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Habits Bartenders Actually Dislike

Glass of Scotch
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Although you are out for a fun-filled evening, bartenders have jobs to do. Here are some tips for avoiding the most typical etiquette errors so everyone has a fun day.

In movies about bartending, the scenes usually have one guy polishing a lone glass in the background while listening to everyone's worries, and another with skimpily dressed bartenders dancing on a bar. However, most bartenders are highly skilled, effective professionals who work to offer a service; none of those things is part of their job description. I hope you are aware of that. However, are you aware of the guidelines for being a truly courteous customer?

Certain "polite habits" in bars aren't exactly as courteous as you may believe, even if you're avoiding the obvious faux pas, leaving generous tips, and doing the things that most people find offensive. Furthermore, just like restaurant employees, bartenders may smile and put up with your manners errors, but it doesn't imply they enjoy it! Furthermore, these errors may seriously hinder their ability to do their duties. Here are some things to avoid and what to do instead, whether you're at your favorite dive bar, a hip hotel bar, or a bar on a cruise liner.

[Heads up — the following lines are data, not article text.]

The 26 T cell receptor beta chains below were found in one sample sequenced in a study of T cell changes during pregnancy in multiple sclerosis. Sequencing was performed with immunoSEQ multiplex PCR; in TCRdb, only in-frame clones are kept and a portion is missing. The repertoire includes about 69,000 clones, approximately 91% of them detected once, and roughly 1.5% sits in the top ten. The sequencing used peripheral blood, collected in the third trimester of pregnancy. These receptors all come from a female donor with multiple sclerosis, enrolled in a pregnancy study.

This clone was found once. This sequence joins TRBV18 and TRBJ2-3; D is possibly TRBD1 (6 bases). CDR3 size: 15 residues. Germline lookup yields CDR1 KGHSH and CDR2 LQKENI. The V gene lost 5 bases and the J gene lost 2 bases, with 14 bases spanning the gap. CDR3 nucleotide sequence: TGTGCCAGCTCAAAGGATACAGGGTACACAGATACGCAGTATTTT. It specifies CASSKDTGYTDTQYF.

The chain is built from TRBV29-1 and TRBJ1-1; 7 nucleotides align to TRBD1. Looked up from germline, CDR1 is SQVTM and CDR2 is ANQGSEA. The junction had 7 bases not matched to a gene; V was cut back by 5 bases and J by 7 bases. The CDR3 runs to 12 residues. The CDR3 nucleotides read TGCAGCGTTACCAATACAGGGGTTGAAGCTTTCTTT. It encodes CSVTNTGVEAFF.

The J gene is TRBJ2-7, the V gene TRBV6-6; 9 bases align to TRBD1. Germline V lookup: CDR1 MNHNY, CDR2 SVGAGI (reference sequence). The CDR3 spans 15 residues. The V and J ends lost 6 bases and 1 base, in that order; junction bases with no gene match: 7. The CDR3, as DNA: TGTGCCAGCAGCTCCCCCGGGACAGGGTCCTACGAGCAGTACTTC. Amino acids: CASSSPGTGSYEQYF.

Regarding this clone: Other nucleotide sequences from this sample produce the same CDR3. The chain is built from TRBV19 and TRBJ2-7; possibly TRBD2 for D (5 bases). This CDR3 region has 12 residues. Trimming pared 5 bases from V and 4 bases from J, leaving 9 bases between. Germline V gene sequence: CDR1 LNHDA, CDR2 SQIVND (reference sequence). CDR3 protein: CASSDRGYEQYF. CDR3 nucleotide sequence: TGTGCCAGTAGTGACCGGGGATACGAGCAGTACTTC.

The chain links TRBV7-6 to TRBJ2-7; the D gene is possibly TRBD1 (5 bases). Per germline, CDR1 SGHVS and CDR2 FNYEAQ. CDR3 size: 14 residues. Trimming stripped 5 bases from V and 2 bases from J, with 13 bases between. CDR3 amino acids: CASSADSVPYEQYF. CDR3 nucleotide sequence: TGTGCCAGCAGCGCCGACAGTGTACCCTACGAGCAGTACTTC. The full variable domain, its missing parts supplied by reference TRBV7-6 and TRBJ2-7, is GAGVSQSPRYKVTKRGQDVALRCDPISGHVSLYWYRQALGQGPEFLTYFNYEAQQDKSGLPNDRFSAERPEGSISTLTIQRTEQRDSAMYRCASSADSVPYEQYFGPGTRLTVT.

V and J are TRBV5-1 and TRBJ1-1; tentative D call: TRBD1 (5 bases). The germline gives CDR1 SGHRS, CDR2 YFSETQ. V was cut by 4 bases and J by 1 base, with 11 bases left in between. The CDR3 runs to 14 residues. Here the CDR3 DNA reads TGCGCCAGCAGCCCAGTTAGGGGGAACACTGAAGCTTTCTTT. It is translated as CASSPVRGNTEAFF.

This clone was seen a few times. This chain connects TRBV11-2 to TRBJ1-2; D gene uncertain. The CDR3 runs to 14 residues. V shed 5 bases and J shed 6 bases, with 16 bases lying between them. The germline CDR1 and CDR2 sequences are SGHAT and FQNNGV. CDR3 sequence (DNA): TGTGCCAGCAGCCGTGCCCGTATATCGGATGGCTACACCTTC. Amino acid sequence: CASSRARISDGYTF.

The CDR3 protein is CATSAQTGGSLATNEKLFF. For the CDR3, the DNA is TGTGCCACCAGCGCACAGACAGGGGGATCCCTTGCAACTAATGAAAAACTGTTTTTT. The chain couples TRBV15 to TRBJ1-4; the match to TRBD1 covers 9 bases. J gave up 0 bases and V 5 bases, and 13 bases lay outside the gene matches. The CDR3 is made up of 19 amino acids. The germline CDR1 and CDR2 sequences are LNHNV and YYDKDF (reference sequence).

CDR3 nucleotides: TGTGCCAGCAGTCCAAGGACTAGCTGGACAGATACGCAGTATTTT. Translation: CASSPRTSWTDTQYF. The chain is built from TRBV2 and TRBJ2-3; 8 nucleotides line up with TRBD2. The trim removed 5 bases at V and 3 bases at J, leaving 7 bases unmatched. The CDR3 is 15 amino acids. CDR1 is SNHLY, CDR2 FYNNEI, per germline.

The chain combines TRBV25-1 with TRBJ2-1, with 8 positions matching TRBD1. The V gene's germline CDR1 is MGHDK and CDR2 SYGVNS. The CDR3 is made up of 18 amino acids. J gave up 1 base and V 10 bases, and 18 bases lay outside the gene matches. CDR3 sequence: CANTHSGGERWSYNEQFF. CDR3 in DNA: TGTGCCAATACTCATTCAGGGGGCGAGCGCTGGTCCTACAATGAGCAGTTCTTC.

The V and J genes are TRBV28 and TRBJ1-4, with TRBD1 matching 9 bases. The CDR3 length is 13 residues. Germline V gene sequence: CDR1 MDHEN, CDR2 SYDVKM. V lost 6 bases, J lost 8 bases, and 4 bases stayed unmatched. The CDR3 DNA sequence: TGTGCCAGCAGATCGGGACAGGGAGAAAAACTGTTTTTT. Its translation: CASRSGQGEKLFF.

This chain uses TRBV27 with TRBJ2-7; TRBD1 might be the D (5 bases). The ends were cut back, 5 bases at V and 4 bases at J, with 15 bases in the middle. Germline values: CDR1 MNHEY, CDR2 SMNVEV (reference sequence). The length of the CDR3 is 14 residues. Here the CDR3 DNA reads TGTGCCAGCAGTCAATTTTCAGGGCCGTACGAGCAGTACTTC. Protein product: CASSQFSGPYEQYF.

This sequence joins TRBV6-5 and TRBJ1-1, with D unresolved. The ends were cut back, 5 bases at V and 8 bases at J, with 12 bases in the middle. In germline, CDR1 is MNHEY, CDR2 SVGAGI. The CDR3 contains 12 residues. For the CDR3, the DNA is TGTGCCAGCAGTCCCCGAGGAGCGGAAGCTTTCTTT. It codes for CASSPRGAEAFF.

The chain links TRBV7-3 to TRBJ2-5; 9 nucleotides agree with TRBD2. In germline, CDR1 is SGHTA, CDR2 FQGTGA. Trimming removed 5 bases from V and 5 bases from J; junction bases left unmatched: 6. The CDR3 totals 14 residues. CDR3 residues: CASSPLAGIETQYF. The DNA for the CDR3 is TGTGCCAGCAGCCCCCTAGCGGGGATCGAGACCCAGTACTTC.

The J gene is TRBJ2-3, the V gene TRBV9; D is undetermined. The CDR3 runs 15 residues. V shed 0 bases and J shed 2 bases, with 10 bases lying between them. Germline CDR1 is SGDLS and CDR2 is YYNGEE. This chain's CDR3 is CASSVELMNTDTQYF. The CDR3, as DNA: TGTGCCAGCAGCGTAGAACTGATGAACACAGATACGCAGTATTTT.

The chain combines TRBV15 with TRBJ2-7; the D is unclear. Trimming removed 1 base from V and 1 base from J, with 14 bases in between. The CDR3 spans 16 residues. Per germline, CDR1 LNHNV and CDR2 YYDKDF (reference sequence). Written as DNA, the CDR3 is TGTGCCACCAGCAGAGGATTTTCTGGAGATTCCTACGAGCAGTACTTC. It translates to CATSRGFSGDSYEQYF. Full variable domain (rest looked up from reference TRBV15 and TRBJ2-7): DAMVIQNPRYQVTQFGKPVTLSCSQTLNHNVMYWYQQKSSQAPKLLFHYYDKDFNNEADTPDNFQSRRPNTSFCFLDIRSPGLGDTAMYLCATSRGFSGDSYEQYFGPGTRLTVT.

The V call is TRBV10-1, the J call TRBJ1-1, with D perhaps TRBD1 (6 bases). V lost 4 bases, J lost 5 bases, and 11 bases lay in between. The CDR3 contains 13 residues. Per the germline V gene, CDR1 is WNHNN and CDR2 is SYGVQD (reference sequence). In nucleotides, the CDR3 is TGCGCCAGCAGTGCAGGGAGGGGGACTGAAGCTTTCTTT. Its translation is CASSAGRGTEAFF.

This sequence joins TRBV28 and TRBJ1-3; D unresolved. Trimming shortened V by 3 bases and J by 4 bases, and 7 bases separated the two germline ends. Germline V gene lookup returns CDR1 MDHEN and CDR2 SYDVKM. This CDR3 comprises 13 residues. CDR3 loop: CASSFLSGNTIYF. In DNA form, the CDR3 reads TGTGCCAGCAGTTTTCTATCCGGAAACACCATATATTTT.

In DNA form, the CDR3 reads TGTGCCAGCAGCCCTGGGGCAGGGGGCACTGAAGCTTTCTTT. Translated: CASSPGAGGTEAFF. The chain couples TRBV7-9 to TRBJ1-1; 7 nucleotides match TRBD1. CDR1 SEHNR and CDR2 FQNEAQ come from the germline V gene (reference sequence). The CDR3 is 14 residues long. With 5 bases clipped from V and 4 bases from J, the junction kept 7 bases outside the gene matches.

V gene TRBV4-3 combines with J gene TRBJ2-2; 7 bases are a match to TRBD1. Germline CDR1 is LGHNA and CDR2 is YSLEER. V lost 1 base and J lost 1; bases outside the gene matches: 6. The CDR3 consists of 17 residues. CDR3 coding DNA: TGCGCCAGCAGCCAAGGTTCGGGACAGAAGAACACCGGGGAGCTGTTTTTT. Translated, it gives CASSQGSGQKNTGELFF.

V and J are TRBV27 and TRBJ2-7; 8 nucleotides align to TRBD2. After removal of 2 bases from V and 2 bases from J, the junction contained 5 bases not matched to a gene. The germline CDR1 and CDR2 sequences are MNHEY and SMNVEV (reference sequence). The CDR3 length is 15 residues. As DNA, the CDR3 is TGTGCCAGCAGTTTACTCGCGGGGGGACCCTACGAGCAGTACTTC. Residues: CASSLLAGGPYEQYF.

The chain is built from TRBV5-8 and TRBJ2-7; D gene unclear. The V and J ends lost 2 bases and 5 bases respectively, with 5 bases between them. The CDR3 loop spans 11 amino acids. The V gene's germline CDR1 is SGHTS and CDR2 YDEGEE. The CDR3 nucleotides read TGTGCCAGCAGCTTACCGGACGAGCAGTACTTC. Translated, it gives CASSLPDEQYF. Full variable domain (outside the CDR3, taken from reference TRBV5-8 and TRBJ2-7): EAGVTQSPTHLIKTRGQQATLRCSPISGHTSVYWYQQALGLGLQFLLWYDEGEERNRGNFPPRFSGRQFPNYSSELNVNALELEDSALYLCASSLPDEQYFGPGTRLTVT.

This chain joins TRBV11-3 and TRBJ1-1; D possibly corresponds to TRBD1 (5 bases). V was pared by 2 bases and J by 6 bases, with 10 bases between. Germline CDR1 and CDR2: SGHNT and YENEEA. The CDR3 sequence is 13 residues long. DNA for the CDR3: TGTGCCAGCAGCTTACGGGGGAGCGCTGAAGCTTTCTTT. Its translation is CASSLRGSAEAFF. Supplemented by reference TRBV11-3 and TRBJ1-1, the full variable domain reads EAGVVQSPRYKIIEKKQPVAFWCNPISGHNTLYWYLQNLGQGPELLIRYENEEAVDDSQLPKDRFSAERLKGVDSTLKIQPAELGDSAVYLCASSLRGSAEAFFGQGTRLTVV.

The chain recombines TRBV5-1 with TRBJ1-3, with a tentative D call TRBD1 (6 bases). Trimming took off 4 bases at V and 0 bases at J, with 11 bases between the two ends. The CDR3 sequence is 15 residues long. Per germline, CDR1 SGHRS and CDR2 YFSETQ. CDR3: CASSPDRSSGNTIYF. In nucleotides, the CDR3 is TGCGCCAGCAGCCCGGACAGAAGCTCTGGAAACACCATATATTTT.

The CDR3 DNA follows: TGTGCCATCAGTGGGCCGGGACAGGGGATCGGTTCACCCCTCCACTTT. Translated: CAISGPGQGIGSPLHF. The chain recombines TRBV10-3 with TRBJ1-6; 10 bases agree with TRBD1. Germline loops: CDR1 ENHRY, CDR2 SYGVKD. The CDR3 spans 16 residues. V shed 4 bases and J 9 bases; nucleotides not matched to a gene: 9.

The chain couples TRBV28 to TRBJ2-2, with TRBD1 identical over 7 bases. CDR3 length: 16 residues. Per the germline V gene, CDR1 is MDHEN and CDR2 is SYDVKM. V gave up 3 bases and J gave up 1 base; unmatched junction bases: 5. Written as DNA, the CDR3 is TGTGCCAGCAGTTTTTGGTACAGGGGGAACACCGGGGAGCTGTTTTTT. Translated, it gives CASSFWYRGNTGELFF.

1. Asking them to do a shot with you

By requesting that they take a shot with you, Every single bartender we spoke with stated that they wished people would quit doing this as the most "polite" habit. Lea Miner, a bartender at a Colorado restaurant, says, "I understand that you're offering because you want to be nice and have me join in the party, but you're on your own time and I'm working." "I'd be wasted within the first hour of my shift if I took a shot with every customer who asked." Although most pubs have a policy prohibiting bartenders from drinking while working, the woman notes that "it's 50/50 whether or not it actually gets enforced."

2. Picking up your drink before they give it to you

Pouring a beer on tap only needs you to fill the glass, but mixing a cocktail is an artistic endeavor that involves adding garnishes and other finishing touches. According to Miner, "I take great pride in making unique cocktails that look as good as they taste, and I want the guest to have the whole experience." Though you might feel helpful to take it at that time, especially if the bar is busy, many customers believe the cocktail is finished once the liquid is added. However, this detracts from the overall experience. Since you're actually taking something that the bartender is still holding, it's also impolite.